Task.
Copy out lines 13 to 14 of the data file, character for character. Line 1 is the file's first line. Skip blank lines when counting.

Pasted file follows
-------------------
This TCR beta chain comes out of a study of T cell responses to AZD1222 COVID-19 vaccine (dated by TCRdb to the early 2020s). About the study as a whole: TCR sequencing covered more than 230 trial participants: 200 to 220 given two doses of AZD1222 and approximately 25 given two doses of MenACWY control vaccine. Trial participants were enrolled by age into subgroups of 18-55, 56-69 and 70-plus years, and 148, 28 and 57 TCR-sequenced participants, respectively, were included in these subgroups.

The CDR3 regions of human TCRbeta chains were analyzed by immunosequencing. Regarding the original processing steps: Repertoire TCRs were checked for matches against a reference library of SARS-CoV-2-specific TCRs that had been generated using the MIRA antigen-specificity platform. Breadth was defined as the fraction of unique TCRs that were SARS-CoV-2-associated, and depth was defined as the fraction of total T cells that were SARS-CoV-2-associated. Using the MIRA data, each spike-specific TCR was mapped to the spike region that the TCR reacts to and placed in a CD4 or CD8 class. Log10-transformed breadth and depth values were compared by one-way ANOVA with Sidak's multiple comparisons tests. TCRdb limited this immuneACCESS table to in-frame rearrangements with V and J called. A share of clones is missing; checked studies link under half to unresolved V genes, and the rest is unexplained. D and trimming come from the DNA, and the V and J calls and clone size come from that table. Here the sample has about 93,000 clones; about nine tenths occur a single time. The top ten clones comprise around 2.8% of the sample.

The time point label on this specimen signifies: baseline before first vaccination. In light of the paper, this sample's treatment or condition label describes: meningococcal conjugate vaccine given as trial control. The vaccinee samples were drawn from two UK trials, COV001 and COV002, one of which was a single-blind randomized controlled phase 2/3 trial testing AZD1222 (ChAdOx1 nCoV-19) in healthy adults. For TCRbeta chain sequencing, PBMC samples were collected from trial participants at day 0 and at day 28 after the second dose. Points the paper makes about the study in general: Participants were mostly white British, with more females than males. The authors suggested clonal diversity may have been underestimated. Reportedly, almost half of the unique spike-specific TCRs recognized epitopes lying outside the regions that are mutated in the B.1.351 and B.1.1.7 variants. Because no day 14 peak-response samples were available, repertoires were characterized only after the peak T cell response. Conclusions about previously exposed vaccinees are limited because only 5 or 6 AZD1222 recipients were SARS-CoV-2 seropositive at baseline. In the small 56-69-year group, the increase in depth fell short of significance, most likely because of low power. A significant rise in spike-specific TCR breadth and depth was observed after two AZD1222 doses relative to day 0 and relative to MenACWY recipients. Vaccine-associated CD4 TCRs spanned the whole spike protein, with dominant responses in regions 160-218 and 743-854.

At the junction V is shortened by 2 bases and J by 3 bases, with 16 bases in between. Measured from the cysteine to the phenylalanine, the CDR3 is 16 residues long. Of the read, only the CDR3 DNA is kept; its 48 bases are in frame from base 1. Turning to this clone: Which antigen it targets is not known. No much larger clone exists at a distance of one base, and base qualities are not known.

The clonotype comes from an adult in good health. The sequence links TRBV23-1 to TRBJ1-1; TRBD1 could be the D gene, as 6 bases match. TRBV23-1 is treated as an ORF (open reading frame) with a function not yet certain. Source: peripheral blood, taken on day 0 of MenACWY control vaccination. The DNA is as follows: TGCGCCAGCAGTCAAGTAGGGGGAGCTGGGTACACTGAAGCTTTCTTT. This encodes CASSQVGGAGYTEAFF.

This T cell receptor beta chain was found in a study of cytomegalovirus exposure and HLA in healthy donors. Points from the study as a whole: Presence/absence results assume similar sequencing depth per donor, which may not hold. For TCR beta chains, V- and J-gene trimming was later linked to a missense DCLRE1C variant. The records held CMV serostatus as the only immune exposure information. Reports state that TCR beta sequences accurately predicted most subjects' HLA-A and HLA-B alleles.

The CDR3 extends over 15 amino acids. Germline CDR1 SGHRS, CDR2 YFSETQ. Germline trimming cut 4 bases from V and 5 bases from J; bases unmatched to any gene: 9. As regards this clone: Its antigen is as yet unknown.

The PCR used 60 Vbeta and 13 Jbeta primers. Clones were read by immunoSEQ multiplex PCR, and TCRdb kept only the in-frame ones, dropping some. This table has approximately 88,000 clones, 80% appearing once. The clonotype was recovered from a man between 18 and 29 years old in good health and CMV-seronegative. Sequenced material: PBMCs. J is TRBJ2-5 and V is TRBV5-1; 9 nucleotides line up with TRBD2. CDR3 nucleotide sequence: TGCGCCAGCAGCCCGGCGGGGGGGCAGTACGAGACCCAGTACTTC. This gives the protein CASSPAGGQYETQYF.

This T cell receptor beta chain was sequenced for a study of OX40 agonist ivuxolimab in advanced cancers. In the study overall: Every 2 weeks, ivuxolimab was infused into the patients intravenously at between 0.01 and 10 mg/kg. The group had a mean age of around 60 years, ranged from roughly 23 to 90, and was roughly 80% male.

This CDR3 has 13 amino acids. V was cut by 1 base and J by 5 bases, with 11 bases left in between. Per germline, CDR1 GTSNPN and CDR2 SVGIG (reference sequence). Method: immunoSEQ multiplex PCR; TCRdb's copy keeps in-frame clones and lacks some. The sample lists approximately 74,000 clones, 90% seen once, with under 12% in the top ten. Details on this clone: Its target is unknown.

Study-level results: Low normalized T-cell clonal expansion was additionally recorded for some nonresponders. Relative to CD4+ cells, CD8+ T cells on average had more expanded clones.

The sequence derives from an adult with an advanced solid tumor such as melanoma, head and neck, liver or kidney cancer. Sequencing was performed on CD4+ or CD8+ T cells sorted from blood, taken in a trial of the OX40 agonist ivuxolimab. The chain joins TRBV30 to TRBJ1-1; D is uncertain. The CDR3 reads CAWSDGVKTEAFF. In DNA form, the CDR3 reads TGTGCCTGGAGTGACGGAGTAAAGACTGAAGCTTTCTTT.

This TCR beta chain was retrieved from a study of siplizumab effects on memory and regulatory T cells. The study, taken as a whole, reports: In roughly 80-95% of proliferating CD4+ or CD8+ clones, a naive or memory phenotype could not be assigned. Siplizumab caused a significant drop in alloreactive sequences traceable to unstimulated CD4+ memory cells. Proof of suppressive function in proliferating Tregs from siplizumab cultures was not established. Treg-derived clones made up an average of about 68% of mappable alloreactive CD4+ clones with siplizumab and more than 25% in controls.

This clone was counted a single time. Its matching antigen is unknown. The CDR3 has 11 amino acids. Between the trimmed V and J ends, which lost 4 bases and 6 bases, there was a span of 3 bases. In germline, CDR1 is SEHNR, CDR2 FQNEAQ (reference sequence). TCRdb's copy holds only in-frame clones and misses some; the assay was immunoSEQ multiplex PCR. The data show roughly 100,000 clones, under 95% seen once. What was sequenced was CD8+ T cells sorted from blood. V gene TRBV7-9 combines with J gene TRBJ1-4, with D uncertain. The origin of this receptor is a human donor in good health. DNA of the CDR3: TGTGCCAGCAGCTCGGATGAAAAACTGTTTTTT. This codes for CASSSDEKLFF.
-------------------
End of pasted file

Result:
This TCR beta chain was retrieved from a study of siplizumab effects on memory and regulatory T cells. The study, taken as a whole, reports: In roughly 80-95% of proliferating CD4+ or CD8+ clones, a naive or memory phenotype could not be assigned. Siplizumab caused a significant drop in alloreactive sequences traceable to unstimulated CD4+ memory cells. Proof of suppressive function in proliferating Tregs from siplizumab cultures was not established. Treg-derived clones made up an average of about 68% of mappable alloreactive CD4+ clones with siplizumab and more than 25% in controls.

This clone was counted a single time. Its matching antigen is unknown. The CDR3 has 11 amino acids. Between the trimmed V and J ends, which lost 4 bases and 6 bases, there was a span of 3 bases. In germline, CDR1 is SEHNR, CDR2 FQNEAQ (reference sequence). TCRdb's copy holds only in-frame clones and misses some; the assay was immunoSEQ multiplex PCR. The data show roughly 100,000 clones, under 95% seen once. What was sequenced was CD8+ T cells sorted from blood. V gene TRBV7-9 combines with J gene TRBJ1-4, with D uncertain. The origin of this receptor is a human donor in good health. DNA of the CDR3: TGTGCCAGCAGCTCGGATGAAAAACTGTTTTTT. This codes for CASSSDEKLFF.